Juno (mythology)

Juno (English: /ˈn/ JOO-noh; Latin Iūnō [ˈjuːnoː]) was an ancient Roman goddess, the protector and special counsellor of the state. She was equated to Hera, queen of the gods in Greek mythology. A daughter of Saturn, she was the wife of Jupiter and the mother of Mars, Vulcan, Bellona and Juventas. Like Hera, her sacred animal was the peacock.[1] Her Etruscan counterpart was Uni, and she was said to also watch over the women of Rome.[2] As the patron goddess of Rome and the Roman Empire, Juno was called Regina ("Queen") and was a member of the Capitoline Triad (Juno Capitolina), centered on the Capitoline Hill in Rome, and also including Jupiter, and Minerva, goddess of wisdom.

Queen of the Gods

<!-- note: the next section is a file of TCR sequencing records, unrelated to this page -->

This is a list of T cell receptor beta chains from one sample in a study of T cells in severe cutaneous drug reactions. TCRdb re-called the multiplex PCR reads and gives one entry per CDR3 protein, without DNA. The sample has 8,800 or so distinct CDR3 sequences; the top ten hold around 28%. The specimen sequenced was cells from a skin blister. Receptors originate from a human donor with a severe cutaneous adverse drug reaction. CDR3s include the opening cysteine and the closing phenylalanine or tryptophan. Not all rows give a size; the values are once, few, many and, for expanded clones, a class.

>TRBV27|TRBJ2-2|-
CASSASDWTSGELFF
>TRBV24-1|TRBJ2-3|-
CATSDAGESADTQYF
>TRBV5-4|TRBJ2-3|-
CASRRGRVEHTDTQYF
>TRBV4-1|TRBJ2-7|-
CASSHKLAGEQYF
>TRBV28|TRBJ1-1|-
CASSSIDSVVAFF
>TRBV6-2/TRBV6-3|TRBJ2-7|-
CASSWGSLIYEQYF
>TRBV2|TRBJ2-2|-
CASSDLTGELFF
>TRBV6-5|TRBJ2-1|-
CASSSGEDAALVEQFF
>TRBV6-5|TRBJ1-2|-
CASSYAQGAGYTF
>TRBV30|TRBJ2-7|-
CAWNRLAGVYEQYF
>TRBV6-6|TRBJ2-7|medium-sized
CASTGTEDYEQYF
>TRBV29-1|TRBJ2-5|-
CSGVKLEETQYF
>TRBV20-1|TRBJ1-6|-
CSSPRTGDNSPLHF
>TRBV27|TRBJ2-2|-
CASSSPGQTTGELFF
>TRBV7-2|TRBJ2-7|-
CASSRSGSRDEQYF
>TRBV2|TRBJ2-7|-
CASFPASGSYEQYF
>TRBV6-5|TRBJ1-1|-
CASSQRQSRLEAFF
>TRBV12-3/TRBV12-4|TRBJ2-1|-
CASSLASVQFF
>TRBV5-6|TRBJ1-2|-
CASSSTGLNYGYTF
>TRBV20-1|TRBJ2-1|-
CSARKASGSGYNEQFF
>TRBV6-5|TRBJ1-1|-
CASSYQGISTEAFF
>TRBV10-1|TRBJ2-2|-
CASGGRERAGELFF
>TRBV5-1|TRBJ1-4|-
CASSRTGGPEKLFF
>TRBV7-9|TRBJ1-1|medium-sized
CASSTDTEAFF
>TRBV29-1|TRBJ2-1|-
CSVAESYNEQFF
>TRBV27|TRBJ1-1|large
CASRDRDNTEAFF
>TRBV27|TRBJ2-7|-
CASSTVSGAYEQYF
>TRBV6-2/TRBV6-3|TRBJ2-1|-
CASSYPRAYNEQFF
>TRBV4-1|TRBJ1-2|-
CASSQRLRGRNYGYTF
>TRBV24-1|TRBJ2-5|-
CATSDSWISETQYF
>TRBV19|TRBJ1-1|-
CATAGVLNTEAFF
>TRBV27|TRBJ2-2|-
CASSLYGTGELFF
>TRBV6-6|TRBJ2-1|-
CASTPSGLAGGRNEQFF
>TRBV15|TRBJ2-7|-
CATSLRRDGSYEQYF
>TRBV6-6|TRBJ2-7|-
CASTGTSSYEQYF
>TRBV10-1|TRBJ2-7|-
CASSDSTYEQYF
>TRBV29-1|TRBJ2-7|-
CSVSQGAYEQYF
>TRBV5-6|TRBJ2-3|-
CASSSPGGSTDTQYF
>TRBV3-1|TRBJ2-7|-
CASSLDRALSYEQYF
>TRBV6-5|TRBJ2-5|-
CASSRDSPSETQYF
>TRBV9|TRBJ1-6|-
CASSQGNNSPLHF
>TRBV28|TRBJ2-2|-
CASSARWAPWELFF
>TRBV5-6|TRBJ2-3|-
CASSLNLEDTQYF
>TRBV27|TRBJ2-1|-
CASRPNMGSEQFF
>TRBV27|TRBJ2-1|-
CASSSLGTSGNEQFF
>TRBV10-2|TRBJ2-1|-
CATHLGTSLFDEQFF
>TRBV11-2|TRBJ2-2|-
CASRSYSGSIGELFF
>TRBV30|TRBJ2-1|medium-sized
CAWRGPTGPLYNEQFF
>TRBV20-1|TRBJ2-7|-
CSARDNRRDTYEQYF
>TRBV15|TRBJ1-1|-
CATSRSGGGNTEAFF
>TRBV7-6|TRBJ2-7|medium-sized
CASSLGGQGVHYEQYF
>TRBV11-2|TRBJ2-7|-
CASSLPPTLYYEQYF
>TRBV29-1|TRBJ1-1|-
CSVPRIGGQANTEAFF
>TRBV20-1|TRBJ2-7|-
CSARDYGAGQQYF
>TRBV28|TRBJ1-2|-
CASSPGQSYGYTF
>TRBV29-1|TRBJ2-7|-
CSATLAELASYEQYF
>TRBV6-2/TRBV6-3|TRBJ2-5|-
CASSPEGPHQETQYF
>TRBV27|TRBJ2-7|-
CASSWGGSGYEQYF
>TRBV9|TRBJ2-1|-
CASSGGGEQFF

Goddess of marriage and childbirth
Member of the Capitoline Triad and the Dii Consentes
Juno Sospita, a plaster cast based on an original in the Vatican Museums
Other namesRegina ("Queen")
Personal information
SiblingsJupiter, Neptune, Pluto, Vesta, Ceres
ChildrenMars, Vulcan, Bellona, Juventas
Greek equivalentHera
Etruscan equivalentUni

Juno's own warlike aspect among the Romans is apparent in her attire. She was often shown armed and wearing a goatskin cloak. The traditional depiction of this warlike aspect was assimilated from the Greek goddess Athena, who bore a goatskin, or a goatskin shield, called the aegis. Juno was also shown wearing a diadem.